Who lives in the forest and how do they interact with one another? Discover the answers to these questions and more through focused observations, role-playing games, activities and discussion. Topics may include energy flow, matter cycling, interdependence, and predator/prey relationships.
Mammal Tracks & Signs| Winter
Explore how wildlife moves through the winter landscape. Be a detective and use clues such as tracks and signs to uncover the story of the animals that are active this time of year in the forest and field.
Special Note: Up-close examination of skins and skulls may be included when available.
Maple Sugaring | Spring
Sullivan County is the #1 maple syrup producer in NH. Students will learn what makes New England a good place for Sugar Maples to grow as well as learn about the life cycle of a tree. They will learn about the process of turning sap into sugar and get to taste test some different grades of syrup.
Special Note: Our sugar house is only for collecting sap. Students will learn about the process, but not experience it.
Meet the Neighbors | All Seasons
Discover life in the forest, field, stream, pond, or garden. Students will use scientific practices and tools to explore an ecosystem and learn about the plants and animals that live there. Topics may include adaptations (structure & function), community roles, life cycles, or food web relationships.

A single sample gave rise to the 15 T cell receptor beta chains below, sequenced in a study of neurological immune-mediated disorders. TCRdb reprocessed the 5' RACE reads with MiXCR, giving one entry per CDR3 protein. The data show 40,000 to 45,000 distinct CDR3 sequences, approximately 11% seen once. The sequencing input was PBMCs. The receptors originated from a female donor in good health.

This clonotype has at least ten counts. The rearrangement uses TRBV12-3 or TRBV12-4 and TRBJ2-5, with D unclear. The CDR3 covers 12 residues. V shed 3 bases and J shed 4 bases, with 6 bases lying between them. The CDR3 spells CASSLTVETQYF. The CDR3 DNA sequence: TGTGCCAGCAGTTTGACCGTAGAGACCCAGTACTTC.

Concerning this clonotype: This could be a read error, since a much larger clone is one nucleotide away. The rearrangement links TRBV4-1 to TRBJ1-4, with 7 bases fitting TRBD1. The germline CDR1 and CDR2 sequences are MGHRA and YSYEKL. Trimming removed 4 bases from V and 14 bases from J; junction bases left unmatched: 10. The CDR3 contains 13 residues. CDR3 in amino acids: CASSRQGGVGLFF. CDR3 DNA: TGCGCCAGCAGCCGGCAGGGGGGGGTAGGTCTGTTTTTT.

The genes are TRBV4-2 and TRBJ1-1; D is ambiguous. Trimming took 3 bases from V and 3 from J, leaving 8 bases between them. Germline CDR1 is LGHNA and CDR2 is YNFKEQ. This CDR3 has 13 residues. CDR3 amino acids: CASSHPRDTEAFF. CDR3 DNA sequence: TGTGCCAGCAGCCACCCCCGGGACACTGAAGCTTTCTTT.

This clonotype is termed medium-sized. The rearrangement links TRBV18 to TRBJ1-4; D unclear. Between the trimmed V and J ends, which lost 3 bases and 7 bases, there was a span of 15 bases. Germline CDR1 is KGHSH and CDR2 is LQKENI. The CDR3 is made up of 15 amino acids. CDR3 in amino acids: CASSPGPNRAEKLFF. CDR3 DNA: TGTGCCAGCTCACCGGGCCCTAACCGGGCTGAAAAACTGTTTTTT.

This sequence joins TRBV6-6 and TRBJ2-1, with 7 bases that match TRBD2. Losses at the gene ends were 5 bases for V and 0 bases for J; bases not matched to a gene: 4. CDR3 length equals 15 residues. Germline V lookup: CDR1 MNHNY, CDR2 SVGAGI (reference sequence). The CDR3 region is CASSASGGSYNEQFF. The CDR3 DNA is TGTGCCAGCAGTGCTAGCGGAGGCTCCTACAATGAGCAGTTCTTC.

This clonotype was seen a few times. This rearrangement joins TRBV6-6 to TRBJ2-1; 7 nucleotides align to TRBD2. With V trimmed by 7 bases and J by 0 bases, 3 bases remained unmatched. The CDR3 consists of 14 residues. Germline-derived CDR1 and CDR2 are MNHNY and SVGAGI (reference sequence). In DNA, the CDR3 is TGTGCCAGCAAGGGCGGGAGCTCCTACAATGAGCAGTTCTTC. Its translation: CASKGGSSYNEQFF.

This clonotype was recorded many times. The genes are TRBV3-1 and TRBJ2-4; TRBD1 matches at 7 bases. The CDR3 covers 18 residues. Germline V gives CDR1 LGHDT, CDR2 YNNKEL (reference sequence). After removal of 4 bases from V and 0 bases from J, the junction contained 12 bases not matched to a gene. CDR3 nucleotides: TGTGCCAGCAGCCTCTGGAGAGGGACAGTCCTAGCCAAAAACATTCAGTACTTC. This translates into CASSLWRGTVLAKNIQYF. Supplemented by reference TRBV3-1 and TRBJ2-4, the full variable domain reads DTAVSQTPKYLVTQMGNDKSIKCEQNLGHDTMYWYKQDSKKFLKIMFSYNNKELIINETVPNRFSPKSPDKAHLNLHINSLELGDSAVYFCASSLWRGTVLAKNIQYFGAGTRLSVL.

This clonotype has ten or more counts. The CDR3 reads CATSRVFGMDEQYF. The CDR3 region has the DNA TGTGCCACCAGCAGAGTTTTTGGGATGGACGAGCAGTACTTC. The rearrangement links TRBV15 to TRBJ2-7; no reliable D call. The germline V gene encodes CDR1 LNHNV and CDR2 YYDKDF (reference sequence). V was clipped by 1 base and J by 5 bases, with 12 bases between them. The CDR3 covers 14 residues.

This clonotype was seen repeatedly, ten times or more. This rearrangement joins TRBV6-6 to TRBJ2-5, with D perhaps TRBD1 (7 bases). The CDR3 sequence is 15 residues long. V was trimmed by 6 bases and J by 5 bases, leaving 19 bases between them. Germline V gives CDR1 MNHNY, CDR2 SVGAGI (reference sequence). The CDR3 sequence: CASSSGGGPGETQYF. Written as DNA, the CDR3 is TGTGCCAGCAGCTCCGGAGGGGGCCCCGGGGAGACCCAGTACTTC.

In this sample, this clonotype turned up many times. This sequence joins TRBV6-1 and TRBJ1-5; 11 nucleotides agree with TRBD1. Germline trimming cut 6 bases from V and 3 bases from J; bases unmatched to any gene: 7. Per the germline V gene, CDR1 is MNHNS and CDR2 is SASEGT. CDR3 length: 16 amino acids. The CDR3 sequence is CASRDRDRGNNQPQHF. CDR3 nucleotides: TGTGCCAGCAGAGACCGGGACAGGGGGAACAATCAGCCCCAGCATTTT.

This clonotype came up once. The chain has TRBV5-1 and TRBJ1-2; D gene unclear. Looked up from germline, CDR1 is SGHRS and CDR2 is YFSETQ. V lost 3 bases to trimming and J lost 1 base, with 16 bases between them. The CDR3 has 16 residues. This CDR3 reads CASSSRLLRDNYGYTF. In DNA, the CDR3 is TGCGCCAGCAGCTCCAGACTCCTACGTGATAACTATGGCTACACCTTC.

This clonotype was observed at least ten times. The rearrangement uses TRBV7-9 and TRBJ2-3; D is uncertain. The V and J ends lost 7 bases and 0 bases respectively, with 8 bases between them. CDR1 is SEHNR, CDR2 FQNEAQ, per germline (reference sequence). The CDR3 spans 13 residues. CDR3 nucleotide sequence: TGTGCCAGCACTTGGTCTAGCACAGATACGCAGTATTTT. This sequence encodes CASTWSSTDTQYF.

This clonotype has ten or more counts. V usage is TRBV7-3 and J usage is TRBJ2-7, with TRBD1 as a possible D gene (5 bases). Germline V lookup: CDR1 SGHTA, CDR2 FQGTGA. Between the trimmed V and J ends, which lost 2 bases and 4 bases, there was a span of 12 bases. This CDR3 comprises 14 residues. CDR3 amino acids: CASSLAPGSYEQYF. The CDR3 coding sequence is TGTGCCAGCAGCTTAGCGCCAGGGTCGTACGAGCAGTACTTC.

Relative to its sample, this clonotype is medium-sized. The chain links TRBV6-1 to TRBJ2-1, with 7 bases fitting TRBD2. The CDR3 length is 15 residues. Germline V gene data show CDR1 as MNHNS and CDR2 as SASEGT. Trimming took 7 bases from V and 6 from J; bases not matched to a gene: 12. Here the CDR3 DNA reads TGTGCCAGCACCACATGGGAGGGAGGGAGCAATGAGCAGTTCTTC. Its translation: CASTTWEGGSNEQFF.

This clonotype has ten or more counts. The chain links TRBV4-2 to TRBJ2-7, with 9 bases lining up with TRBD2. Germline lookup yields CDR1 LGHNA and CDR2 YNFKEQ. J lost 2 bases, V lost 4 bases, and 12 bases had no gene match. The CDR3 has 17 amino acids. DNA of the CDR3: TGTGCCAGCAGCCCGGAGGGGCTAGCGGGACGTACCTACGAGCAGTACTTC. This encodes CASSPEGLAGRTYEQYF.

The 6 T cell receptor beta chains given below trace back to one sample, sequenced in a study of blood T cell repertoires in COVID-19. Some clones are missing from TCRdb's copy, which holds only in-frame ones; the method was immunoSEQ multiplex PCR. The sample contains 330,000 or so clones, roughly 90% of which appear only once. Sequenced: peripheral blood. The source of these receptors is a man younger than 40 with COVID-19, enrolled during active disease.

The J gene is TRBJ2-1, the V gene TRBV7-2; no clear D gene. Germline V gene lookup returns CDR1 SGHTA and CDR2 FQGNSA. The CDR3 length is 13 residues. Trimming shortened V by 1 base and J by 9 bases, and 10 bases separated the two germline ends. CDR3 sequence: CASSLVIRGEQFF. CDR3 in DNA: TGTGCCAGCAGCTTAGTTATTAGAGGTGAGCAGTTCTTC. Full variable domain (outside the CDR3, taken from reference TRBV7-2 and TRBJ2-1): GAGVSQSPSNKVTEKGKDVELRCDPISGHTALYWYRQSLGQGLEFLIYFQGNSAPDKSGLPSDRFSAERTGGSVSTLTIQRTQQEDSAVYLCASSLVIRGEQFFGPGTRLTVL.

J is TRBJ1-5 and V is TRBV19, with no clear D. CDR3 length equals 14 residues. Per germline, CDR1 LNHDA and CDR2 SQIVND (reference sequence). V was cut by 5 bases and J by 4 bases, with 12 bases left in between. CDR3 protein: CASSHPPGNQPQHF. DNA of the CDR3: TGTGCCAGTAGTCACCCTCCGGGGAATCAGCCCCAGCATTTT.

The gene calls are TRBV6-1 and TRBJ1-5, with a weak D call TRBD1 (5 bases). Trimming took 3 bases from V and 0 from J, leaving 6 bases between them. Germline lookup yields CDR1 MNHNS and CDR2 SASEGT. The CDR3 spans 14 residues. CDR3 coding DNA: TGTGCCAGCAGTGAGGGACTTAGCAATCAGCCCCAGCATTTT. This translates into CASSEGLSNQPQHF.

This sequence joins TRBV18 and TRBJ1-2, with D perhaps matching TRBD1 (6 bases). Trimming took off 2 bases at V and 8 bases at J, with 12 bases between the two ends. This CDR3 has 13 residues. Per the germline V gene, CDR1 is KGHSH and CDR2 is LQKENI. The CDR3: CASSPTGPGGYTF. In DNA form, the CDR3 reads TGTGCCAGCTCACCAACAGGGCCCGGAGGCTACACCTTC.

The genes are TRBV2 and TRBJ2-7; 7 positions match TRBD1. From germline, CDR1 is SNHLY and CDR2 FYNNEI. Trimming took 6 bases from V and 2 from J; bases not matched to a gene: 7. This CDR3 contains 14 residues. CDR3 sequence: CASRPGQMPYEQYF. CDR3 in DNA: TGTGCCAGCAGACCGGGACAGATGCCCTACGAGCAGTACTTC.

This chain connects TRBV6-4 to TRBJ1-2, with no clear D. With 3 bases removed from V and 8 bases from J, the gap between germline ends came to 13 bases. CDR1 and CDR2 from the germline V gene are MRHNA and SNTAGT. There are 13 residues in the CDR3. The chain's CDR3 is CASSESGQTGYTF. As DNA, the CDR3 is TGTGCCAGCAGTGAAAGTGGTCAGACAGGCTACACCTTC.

Mission Monarch | Summer, early Fall
Learn about the life cycle of an insect as you search for monarch butterfly eggs, caterpillars and chrysalides among the milkweeds. Count how many of each life stage you find. This number will be recorded and reported to an International citizen science project. Information about the monarch breeding population helps organizations to make decisions that help to protect monarch habitat and their amazing migration.
Special Note: Only available late July, August, and early September.
Monarch Tagging | Fall